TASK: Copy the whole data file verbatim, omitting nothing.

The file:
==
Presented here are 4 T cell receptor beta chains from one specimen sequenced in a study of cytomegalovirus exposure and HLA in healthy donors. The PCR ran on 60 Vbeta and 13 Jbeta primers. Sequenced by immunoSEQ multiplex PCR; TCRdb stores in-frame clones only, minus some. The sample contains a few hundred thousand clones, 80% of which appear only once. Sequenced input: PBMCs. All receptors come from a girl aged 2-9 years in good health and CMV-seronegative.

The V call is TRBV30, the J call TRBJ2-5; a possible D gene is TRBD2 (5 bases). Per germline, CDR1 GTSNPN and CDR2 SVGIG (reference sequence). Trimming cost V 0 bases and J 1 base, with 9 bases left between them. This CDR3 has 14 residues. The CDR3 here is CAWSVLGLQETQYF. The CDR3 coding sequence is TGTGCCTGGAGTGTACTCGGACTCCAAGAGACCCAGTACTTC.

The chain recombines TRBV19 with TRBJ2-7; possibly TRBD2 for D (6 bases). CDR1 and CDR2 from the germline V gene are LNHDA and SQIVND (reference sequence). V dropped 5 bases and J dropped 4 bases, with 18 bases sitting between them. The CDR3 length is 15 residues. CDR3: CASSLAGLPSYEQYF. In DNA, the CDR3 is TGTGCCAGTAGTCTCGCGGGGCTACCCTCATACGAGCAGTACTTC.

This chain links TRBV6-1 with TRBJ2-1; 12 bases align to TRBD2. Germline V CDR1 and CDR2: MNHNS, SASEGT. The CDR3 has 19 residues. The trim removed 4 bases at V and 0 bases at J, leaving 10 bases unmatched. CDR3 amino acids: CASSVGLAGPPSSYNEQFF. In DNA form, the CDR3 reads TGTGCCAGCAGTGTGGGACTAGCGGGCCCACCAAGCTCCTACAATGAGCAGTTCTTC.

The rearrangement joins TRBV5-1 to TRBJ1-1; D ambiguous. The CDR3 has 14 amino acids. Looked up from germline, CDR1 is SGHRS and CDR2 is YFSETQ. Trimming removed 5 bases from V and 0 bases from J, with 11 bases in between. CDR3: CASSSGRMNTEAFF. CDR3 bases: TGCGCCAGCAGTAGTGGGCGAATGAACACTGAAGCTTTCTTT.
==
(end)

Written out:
Presented here are 4 T cell receptor beta chains from one specimen sequenced in a study of cytomegalovirus exposure and HLA in healthy donors. The PCR ran on 60 Vbeta and 13 Jbeta primers. Sequenced by immunoSEQ multiplex PCR; TCRdb stores in-frame clones only, minus some. The sample contains a few hundred thousand clones, 80% of which appear only once. Sequenced input: PBMCs. All receptors come from a girl aged 2-9 years in good health and CMV-seronegative.

The V call is TRBV30, the J call TRBJ2-5; a possible D gene is TRBD2 (5 bases). Per germline, CDR1 GTSNPN and CDR2 SVGIG (reference sequence). Trimming cost V 0 bases and J 1 base, with 9 bases left between them. This CDR3 has 14 residues. The CDR3 here is CAWSVLGLQETQYF. The CDR3 coding sequence is TGTGCCTGGAGTGTACTCGGACTCCAAGAGACCCAGTACTTC.

The chain recombines TRBV19 with TRBJ2-7; possibly TRBD2 for D (6 bases). CDR1 and CDR2 from the germline V gene are LNHDA and SQIVND (reference sequence). V dropped 5 bases and J dropped 4 bases, with 18 bases sitting between them. The CDR3 length is 15 residues. CDR3: CASSLAGLPSYEQYF. In DNA, the CDR3 is TGTGCCAGTAGTCTCGCGGGGCTACCCTCATACGAGCAGTACTTC.

This chain links TRBV6-1 with TRBJ2-1; 12 bases align to TRBD2. Germline V CDR1 and CDR2: MNHNS, SASEGT. The CDR3 has 19 residues. The trim removed 4 bases at V and 0 bases at J, leaving 10 bases unmatched. CDR3 amino acids: CASSVGLAGPPSSYNEQFF. In DNA form, the CDR3 reads TGTGCCAGCAGTGTGGGACTAGCGGGCCCACCAAGCTCCTACAATGAGCAGTTCTTC.

The rearrangement joins TRBV5-1 to TRBJ1-1; D ambiguous. The CDR3 has 14 amino acids. Looked up from germline, CDR1 is SGHRS and CDR2 is YFSETQ. Trimming removed 5 bases from V and 0 bases from J, with 11 bases in between. CDR3: CASSSGRMNTEAFF. CDR3 bases: TGCGCCAGCAGTAGTGGGCGAATGAACACTGAAGCTTTCTTT.